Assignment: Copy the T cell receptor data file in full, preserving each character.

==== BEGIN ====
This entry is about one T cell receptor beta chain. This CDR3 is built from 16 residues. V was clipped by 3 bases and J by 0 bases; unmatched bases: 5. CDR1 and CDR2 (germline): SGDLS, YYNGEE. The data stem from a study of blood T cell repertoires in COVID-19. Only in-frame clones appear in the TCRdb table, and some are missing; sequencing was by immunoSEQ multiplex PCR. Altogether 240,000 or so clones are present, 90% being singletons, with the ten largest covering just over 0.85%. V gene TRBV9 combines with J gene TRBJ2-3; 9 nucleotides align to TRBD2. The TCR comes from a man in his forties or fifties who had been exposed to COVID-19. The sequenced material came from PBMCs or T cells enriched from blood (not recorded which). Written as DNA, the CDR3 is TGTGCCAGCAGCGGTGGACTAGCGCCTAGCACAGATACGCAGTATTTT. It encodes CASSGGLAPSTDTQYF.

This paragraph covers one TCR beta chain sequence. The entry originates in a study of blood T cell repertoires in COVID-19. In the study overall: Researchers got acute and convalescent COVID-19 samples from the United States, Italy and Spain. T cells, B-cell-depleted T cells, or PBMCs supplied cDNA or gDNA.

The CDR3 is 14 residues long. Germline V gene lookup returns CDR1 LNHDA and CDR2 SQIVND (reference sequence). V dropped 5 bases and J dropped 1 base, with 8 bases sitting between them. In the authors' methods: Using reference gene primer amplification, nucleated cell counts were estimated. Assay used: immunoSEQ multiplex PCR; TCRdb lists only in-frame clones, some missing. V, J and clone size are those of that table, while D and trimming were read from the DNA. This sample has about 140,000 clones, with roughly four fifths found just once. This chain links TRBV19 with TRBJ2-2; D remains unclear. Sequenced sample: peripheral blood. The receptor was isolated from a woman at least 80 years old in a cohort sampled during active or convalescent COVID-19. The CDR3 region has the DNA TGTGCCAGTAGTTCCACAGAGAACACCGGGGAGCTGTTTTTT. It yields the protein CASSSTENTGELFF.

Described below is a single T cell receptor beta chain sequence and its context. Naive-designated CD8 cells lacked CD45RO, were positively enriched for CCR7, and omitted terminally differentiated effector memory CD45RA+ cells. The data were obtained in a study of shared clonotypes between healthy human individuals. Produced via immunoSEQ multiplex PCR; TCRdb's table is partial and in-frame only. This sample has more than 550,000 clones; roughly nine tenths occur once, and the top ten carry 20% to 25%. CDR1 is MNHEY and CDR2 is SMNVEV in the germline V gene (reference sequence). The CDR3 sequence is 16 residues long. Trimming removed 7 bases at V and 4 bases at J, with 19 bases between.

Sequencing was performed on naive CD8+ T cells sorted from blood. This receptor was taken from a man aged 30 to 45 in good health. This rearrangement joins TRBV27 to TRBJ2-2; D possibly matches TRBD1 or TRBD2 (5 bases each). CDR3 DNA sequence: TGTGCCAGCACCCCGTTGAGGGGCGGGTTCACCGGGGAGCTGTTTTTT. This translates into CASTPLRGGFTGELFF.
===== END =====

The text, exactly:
This entry is about one T cell receptor beta chain. This CDR3 is built from 16 residues. V was clipped by 3 bases and J by 0 bases; unmatched bases: 5. CDR1 and CDR2 (germline): SGDLS, YYNGEE. The data stem from a study of blood T cell repertoires in COVID-19. Only in-frame clones appear in the TCRdb table, and some are missing; sequencing was by immunoSEQ multiplex PCR. Altogether 240,000 or so clones are present, 90% being singletons, with the ten largest covering just over 0.85%. V gene TRBV9 combines with J gene TRBJ2-3; 9 nucleotides align to TRBD2. The TCR comes from a man in his forties or fifties who had been exposed to COVID-19. The sequenced material came from PBMCs or T cells enriched from blood (not recorded which). Written as DNA, the CDR3 is TGTGCCAGCAGCGGTGGACTAGCGCCTAGCACAGATACGCAGTATTTT. It encodes CASSGGLAPSTDTQYF.

This paragraph covers one TCR beta chain sequence. The entry originates in a study of blood T cell repertoires in COVID-19. In the study overall: Researchers got acute and convalescent COVID-19 samples from the United States, Italy and Spain. T cells, B-cell-depleted T cells, or PBMCs supplied cDNA or gDNA.

The CDR3 is 14 residues long. Germline V gene lookup returns CDR1 LNHDA and CDR2 SQIVND (reference sequence). V dropped 5 bases and J dropped 1 base, with 8 bases sitting between them. In the authors' methods: Using reference gene primer amplification, nucleated cell counts were estimated. Assay used: immunoSEQ multiplex PCR; TCRdb lists only in-frame clones, some missing. V, J and clone size are those of that table, while D and trimming were read from the DNA. This sample has about 140,000 clones, with roughly four fifths found just once. This chain links TRBV19 with TRBJ2-2; D remains unclear. Sequenced sample: peripheral blood. The receptor was isolated from a woman at least 80 years old in a cohort sampled during active or convalescent COVID-19. The CDR3 region has the DNA TGTGCCAGTAGTTCCACAGAGAACACCGGGGAGCTGTTTTTT. It yields the protein CASSSTENTGELFF.

Described below is a single T cell receptor beta chain sequence and its context. Naive-designated CD8 cells lacked CD45RO, were positively enriched for CCR7, and omitted terminally differentiated effector memory CD45RA+ cells. The data were obtained in a study of shared clonotypes between healthy human individuals. Produced via immunoSEQ multiplex PCR; TCRdb's table is partial and in-frame only. This sample has more than 550,000 clones; roughly nine tenths occur once, and the top ten carry 20% to 25%. CDR1 is MNHEY and CDR2 is SMNVEV in the germline V gene (reference sequence). The CDR3 sequence is 16 residues long. Trimming removed 7 bases at V and 4 bases at J, with 19 bases between.

Sequencing was performed on naive CD8+ T cells sorted from blood. This receptor was taken from a man aged 30 to 45 in good health. This rearrangement joins TRBV27 to TRBJ2-2; D possibly matches TRBD1 or TRBD2 (5 bases each). CDR3 DNA sequence: TGTGCCAGCACCCCGTTGAGGGGCGGGTTCACCGGGGAGCTGTTTTTT. This translates into CASTPLRGGFTGELFF.